You might find yourself doing a double-take the first time you read the headline of CSO contributing writer Maria Korolov’s recent article, “Why the Best Antivirus Software Isn’t Enough (and Why You Still Need It)”. It’s not exactly breaking news that even next-generation AV solutions are not anywhere close to 100% effective at preventing new and unknown attacks. As a Microsoft executive told Maria, “I would avoid using the phrase ‘antivirus is dead,’ but thinking about straight-up antivirus as a solution — those days are gone.”
So, why does the article’s headline also state you still need AV?
You’re in a significant majority of your colleagues if you’ve come to the realization that modern day AV solutions have grown less effective at protecting your endpoints. Maria cites a recent Ponemon Institute survey which found 70 percent of the IT security professionals are very concerned about new and unknown threats, but only 29 percent believe their AV products provide all the protection they needed.
Yet, as the article points out, you too likely still rely on a more or less traditional antivirus because it is fast, inexpensive, lightweight and can block the bulk of threats constantly hitting your organization’s endpoints. When the threat or its behavior is known, AV can thwart it. Trouble is, that “enumeration of badness” approach doesn’t work well against new and unknown threats.
Think of a soccer (sorry, football) team with one of the world’s top goalkeepers, like Manchester United’s David de Gea. He’s one of the best there is at seeing what’s happening on the field in front of him, and stopping the opposing team’s shots from getting past him.
But what happens if you change the rules on him in the middle of the game? Suddenly there are five balls in play simultaneously, and he has to wear a blindfold for five minute stretches and can’t see all those balls coming at him? He be overwhelmed and won’t be able to stop all the shots, because just like your AV solution, he can’t block what he can’t see.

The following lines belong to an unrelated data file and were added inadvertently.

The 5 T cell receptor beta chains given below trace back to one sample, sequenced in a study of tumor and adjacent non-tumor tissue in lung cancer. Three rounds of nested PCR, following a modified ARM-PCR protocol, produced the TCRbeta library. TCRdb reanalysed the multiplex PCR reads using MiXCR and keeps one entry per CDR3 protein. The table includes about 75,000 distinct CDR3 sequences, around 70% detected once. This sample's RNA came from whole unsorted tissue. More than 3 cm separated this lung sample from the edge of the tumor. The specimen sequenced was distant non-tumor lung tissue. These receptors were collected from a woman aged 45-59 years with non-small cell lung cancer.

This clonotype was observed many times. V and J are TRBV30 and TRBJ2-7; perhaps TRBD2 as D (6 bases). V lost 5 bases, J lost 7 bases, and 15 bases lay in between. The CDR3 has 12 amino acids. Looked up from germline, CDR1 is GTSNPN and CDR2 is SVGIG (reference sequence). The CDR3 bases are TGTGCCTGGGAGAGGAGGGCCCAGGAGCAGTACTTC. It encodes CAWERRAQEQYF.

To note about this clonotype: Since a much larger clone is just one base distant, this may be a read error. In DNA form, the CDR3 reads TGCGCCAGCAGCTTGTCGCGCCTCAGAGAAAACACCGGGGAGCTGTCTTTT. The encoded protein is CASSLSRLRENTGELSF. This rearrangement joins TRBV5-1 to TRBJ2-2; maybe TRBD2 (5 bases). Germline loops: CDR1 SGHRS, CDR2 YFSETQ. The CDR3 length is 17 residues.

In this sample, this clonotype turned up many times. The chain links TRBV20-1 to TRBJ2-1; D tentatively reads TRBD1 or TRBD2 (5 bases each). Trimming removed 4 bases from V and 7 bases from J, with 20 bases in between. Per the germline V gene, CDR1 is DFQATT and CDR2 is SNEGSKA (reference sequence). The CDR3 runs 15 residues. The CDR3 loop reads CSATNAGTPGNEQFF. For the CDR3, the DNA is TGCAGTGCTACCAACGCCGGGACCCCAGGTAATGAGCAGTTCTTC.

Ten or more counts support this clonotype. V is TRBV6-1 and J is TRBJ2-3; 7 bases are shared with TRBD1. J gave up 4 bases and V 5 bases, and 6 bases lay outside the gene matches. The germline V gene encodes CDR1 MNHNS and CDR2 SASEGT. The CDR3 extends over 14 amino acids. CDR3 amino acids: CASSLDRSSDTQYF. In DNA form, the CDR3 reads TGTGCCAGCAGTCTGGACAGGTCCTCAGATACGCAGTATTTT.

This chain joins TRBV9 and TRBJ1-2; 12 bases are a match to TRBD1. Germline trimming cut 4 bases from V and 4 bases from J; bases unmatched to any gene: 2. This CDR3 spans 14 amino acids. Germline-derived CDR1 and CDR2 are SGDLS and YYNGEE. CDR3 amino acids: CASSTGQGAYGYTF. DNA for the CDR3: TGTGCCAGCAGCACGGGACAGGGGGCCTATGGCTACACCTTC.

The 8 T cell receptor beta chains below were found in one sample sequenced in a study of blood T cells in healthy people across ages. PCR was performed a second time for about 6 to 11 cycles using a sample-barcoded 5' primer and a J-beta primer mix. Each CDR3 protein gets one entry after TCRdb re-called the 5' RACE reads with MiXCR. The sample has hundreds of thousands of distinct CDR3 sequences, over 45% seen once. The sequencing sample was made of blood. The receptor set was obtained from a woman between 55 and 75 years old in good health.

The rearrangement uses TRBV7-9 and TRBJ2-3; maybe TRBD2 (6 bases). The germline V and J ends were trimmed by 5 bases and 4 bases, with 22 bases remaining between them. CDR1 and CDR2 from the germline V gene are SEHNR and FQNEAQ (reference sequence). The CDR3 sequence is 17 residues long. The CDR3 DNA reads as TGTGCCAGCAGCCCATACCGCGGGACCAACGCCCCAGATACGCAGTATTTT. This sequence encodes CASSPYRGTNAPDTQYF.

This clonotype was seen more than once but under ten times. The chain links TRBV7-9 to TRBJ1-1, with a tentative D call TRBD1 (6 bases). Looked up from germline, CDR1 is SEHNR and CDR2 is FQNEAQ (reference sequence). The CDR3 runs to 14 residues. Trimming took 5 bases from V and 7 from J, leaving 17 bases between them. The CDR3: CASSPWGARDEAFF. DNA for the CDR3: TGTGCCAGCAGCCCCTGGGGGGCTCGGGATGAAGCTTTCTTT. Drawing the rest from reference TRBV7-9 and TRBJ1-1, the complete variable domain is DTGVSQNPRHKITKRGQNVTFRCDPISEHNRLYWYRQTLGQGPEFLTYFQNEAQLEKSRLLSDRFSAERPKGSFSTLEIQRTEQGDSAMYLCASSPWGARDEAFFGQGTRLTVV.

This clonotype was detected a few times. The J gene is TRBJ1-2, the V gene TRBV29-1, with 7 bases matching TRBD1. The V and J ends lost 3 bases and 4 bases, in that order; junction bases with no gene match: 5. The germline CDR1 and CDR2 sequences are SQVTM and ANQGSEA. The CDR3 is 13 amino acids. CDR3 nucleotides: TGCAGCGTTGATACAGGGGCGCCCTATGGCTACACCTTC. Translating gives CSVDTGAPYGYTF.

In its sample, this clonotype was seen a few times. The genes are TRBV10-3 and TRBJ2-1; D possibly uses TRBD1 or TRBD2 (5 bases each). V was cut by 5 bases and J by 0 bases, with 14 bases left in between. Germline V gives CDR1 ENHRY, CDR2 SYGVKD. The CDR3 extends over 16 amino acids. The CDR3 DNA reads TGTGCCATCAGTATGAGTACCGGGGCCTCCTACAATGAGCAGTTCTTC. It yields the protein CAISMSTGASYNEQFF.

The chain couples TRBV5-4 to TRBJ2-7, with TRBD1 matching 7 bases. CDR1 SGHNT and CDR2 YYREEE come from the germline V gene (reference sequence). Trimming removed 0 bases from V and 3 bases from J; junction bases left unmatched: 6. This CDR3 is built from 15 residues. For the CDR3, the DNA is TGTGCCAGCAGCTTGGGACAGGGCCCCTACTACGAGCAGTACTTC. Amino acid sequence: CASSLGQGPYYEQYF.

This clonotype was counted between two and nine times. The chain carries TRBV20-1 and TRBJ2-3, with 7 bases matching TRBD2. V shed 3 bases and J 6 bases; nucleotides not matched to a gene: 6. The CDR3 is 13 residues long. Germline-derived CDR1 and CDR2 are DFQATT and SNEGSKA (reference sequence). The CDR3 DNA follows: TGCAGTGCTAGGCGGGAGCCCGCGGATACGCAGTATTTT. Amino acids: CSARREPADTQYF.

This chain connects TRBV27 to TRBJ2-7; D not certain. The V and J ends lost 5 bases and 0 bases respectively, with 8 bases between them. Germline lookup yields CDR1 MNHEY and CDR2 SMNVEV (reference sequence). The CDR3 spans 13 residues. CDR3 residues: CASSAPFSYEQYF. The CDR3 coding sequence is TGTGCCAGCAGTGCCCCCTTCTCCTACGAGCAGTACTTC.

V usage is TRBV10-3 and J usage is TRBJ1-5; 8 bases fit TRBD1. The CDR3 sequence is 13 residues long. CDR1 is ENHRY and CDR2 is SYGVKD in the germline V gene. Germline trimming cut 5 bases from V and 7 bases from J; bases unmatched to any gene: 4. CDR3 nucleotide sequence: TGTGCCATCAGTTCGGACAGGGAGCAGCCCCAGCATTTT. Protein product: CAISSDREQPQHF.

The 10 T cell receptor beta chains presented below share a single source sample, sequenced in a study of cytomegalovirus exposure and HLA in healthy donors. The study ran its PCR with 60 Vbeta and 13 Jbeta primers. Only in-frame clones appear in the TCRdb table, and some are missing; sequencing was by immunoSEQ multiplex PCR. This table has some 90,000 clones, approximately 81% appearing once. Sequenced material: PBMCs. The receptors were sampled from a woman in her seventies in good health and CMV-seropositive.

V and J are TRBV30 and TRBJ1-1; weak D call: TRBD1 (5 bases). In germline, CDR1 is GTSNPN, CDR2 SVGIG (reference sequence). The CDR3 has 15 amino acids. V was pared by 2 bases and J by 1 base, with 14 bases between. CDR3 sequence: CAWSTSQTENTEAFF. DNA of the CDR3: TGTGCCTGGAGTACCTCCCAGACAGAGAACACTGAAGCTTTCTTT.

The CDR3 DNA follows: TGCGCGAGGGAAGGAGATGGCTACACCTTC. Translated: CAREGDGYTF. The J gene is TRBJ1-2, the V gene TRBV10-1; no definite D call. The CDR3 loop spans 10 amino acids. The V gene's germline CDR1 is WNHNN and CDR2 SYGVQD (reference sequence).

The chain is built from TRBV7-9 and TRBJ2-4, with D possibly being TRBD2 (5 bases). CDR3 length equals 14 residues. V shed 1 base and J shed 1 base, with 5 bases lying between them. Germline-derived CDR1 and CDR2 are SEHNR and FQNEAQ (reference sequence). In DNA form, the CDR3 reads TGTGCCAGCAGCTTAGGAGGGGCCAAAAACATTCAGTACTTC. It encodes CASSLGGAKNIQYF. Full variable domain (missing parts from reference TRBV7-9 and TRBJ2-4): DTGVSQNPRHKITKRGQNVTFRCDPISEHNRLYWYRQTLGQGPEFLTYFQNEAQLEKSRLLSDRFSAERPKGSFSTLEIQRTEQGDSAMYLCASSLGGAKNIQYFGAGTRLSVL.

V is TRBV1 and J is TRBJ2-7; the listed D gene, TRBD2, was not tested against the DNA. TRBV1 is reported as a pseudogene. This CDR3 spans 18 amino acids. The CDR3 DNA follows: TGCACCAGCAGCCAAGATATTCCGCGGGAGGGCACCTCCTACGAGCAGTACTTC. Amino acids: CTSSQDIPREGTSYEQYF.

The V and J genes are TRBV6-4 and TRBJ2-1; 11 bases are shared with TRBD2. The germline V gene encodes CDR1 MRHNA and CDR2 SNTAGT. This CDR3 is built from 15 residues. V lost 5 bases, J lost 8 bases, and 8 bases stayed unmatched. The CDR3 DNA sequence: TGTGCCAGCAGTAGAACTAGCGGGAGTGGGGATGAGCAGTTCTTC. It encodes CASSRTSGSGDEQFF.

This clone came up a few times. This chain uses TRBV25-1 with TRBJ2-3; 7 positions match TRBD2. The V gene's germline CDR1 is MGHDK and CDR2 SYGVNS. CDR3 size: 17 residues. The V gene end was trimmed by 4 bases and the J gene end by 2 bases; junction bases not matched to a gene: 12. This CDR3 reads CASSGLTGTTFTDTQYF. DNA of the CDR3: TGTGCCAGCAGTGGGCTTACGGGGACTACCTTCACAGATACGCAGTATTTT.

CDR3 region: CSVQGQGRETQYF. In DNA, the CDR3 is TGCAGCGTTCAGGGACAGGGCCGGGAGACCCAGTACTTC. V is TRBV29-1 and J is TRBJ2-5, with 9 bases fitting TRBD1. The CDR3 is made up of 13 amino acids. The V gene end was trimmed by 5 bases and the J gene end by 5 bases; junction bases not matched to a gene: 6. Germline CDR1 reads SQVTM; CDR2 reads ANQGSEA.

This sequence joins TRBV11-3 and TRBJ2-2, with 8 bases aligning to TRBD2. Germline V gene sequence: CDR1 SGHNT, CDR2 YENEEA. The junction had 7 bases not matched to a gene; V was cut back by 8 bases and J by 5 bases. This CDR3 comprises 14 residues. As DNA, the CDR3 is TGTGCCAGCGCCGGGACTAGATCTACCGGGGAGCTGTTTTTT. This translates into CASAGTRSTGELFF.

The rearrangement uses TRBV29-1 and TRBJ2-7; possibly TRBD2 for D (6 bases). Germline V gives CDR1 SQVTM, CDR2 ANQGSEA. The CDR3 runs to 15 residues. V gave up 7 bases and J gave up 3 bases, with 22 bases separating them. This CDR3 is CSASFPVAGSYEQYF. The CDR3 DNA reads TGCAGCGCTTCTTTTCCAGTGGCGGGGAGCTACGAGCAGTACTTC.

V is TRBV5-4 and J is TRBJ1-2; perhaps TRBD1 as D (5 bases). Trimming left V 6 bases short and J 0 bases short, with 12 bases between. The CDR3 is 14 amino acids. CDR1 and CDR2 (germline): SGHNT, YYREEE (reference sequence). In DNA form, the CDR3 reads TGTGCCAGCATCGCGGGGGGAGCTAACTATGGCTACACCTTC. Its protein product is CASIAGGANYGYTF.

As long as de Gea’s teammates score more goals than he allows, the Red Devils win. But your organization doesn’t have any room for error. One successful attack that compromises an endpoint or a server can lead to a devastating data breach. Ponemon reports the average cost of a successful attack has increased from $5 million to $7.1 million, with an average cost per compromised endpoint of $440. For small- and medium-sized companies the average cost was even higher, at $763 per endpoint.
Korolov’s article makes the critical point that AV has its place as part of a multi-layer endpoint security protection strategy. It’s the first layer of defense, but not the only layer.
That’s good news, because the last thing you want to have to do is an expensive rip-and-replace project to replace your AV with something only slightly better. We developed our PARANOID endpoint security solution to provide the last layer of defense you need seamlessly complementing your existing investment.
PARANOID does the exact opposite of what AV does (using OS-Centric Positive Security model vs. Negative Security model) to protect you from new, never-seen-before and fileless malware threats that AV solutions tend to miss. Since PARANOID only allows legitimate operating system behavior, it stops actions that may cause damage, including data exfiltration, encryption and more. Plus, it’s so lightweight that you can run it alongside your AV without placing additional strain on your endpoint resources.
To learn more about how PARANOID can supercharge your current AV and other endpoint security defenses, read our solution brief “Your Antivirus Isn’t Dead“. You can also follow us on Twitter and LinkedIn.